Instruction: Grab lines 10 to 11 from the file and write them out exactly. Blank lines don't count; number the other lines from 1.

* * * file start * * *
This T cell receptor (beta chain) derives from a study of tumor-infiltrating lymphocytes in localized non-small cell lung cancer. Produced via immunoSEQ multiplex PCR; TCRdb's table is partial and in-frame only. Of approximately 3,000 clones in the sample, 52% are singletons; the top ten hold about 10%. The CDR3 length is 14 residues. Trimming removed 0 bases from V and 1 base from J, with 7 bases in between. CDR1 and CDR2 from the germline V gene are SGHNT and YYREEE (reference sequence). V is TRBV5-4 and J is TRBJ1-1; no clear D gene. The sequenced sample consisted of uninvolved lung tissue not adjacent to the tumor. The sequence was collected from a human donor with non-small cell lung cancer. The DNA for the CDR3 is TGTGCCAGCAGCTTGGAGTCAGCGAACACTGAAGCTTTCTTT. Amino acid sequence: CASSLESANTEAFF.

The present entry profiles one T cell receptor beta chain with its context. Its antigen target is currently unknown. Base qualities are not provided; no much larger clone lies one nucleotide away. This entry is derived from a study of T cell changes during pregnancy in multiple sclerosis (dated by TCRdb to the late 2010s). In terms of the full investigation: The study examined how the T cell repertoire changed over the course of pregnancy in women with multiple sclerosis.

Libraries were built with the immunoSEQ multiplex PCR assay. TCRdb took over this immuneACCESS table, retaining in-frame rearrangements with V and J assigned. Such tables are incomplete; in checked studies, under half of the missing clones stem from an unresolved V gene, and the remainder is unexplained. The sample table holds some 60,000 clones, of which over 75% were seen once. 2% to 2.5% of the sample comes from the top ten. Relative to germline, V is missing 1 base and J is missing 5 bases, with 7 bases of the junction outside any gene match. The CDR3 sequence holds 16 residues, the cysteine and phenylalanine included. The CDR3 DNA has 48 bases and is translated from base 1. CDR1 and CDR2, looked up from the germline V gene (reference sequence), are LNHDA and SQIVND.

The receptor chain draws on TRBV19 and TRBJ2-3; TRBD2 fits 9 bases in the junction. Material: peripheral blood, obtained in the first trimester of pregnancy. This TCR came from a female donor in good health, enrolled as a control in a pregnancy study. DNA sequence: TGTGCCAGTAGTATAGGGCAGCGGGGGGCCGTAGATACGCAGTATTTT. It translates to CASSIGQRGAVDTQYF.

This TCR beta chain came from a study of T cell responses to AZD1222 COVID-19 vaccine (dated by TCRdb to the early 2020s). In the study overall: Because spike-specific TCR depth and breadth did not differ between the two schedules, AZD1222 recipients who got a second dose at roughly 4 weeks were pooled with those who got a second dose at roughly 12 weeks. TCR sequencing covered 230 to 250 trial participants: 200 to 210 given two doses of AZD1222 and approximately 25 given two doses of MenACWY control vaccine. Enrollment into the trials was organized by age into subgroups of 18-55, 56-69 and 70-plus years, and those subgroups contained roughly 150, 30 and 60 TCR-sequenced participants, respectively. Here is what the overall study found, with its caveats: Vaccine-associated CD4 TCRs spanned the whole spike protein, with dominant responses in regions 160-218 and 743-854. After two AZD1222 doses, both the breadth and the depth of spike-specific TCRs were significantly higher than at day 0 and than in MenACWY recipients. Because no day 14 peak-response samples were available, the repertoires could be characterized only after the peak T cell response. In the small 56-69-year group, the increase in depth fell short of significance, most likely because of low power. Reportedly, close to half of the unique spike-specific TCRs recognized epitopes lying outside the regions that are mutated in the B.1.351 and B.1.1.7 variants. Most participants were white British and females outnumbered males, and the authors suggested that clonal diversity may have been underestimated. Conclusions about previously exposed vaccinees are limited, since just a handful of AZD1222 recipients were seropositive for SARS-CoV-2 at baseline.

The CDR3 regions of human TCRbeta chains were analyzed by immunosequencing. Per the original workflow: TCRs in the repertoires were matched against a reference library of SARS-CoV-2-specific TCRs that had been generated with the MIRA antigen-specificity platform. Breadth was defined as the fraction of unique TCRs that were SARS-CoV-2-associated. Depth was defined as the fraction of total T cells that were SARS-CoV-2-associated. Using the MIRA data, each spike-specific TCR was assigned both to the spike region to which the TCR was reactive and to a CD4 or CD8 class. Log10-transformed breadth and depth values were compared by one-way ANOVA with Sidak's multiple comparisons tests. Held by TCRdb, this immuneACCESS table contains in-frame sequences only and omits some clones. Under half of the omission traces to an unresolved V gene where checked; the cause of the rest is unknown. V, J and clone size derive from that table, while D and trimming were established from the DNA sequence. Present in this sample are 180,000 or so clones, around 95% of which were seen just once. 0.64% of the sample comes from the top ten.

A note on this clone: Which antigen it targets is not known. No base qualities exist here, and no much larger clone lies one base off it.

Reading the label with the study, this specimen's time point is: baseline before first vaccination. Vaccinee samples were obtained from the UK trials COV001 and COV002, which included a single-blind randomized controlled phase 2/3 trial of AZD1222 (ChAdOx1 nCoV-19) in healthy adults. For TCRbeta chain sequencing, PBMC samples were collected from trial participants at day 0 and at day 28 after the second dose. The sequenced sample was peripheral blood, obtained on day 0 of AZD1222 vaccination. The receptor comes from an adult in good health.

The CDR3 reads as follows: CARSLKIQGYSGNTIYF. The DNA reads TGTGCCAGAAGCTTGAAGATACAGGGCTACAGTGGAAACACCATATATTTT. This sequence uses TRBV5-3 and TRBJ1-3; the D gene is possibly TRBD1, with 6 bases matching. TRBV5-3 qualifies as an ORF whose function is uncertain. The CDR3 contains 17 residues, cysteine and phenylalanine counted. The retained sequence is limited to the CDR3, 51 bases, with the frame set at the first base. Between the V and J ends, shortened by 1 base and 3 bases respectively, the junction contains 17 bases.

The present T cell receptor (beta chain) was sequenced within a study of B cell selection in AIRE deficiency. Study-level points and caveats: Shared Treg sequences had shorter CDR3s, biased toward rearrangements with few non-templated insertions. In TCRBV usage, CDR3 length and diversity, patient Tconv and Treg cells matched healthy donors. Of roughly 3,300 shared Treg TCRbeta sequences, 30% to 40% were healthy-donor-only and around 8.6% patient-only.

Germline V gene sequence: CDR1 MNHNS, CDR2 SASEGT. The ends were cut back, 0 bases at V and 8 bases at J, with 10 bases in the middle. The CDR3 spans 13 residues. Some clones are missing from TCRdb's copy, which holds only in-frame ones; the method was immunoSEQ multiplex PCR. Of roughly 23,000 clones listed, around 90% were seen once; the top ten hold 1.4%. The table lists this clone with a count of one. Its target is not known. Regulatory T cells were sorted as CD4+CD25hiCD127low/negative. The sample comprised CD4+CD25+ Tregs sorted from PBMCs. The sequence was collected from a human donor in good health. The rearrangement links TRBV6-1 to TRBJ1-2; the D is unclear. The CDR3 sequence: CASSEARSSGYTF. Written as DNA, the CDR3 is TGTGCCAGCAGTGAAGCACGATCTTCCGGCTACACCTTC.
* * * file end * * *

The present T cell receptor (beta chain) was sequenced within a study of B cell selection in AIRE deficiency. Study-level points and caveats: Shared Treg sequences had shorter CDR3s, biased toward rearrangements with few non-templated insertions. In TCRBV usage, CDR3 length and diversity, patient Tconv and Treg cells matched healthy donors. Of roughly 3,300 shared Treg TCRbeta sequences, 30% to 40% were healthy-donor-only and around 8.6% patient-only.

Germline V gene sequence: CDR1 MNHNS, CDR2 SASEGT. The ends were cut back, 0 bases at V and 8 bases at J, with 10 bases in the middle. The CDR3 spans 13 residues. Some clones are missing from TCRdb's copy, which holds only in-frame ones; the method was immunoSEQ multiplex PCR. Of roughly 23,000 clones listed, around 90% were seen once; the top ten hold 1.4%. The table lists this clone with a count of one. Its target is not known. Regulatory T cells were sorted as CD4+CD25hiCD127low/negative. The sample comprised CD4+CD25+ Tregs sorted from PBMCs. The sequence was collected from a human donor in good health. The rearrangement links TRBV6-1 to TRBJ1-2; the D is unclear. The CDR3 sequence: CASSEARSSGYTF. Written as DNA, the CDR3 is TGTGCCAGCAGTGAAGCACGATCTTCCGGCTACACCTTC.